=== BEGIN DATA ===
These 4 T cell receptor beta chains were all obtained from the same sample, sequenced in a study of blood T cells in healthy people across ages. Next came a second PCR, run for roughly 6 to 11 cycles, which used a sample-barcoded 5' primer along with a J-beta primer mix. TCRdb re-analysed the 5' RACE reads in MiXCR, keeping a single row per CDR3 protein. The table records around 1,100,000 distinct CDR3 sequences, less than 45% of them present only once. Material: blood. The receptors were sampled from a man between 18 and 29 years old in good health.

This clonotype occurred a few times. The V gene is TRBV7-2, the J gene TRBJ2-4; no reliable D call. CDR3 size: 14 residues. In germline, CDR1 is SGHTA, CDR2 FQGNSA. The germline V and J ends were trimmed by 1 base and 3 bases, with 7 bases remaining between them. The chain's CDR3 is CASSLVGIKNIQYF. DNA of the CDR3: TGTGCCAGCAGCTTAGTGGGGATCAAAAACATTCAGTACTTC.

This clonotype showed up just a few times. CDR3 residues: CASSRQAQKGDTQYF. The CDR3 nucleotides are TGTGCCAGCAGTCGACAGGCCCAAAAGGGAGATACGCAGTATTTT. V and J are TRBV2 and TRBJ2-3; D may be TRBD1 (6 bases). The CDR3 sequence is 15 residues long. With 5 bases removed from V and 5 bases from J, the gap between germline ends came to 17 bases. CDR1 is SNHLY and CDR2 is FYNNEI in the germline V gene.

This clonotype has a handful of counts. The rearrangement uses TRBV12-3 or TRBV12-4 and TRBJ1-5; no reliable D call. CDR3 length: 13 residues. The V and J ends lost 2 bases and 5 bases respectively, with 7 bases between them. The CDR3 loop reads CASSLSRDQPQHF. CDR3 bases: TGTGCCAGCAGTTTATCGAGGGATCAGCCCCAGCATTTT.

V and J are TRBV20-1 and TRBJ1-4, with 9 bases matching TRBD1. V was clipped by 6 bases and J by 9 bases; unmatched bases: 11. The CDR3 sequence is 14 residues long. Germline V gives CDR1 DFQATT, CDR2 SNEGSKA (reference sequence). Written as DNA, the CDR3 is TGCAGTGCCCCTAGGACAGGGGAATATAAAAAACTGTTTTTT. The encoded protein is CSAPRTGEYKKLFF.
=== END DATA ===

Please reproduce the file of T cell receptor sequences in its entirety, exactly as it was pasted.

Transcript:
These 4 T cell receptor beta chains were all obtained from the same sample, sequenced in a study of blood T cells in healthy people across ages. Next came a second PCR, run for roughly 6 to 11 cycles, which used a sample-barcoded 5' primer along with a J-beta primer mix. TCRdb re-analysed the 5' RACE reads in MiXCR, keeping a single row per CDR3 protein. The table records around 1,100,000 distinct CDR3 sequences, less than 45% of them present only once. Material: blood. The receptors were sampled from a man between 18 and 29 years old in good health.

This clonotype occurred a few times. The V gene is TRBV7-2, the J gene TRBJ2-4; no reliable D call. CDR3 size: 14 residues. In germline, CDR1 is SGHTA, CDR2 FQGNSA. The germline V and J ends were trimmed by 1 base and 3 bases, with 7 bases remaining between them. The chain's CDR3 is CASSLVGIKNIQYF. DNA of the CDR3: TGTGCCAGCAGCTTAGTGGGGATCAAAAACATTCAGTACTTC.

This clonotype showed up just a few times. CDR3 residues: CASSRQAQKGDTQYF. The CDR3 nucleotides are TGTGCCAGCAGTCGACAGGCCCAAAAGGGAGATACGCAGTATTTT. V and J are TRBV2 and TRBJ2-3; D may be TRBD1 (6 bases). The CDR3 sequence is 15 residues long. With 5 bases removed from V and 5 bases from J, the gap between germline ends came to 17 bases. CDR1 is SNHLY and CDR2 is FYNNEI in the germline V gene.

This clonotype has a handful of counts. The rearrangement uses TRBV12-3 or TRBV12-4 and TRBJ1-5; no reliable D call. CDR3 length: 13 residues. The V and J ends lost 2 bases and 5 bases respectively, with 7 bases between them. The CDR3 loop reads CASSLSRDQPQHF. CDR3 bases: TGTGCCAGCAGTTTATCGAGGGATCAGCCCCAGCATTTT.

V and J are TRBV20-1 and TRBJ1-4, with 9 bases matching TRBD1. V was clipped by 6 bases and J by 9 bases; unmatched bases: 11. The CDR3 sequence is 14 residues long. Germline V gives CDR1 DFQATT, CDR2 SNEGSKA (reference sequence). Written as DNA, the CDR3 is TGCAGTGCCCCTAGGACAGGGGAATATAAAAAACTGTTTTTT. The encoded protein is CSAPRTGEYKKLFF.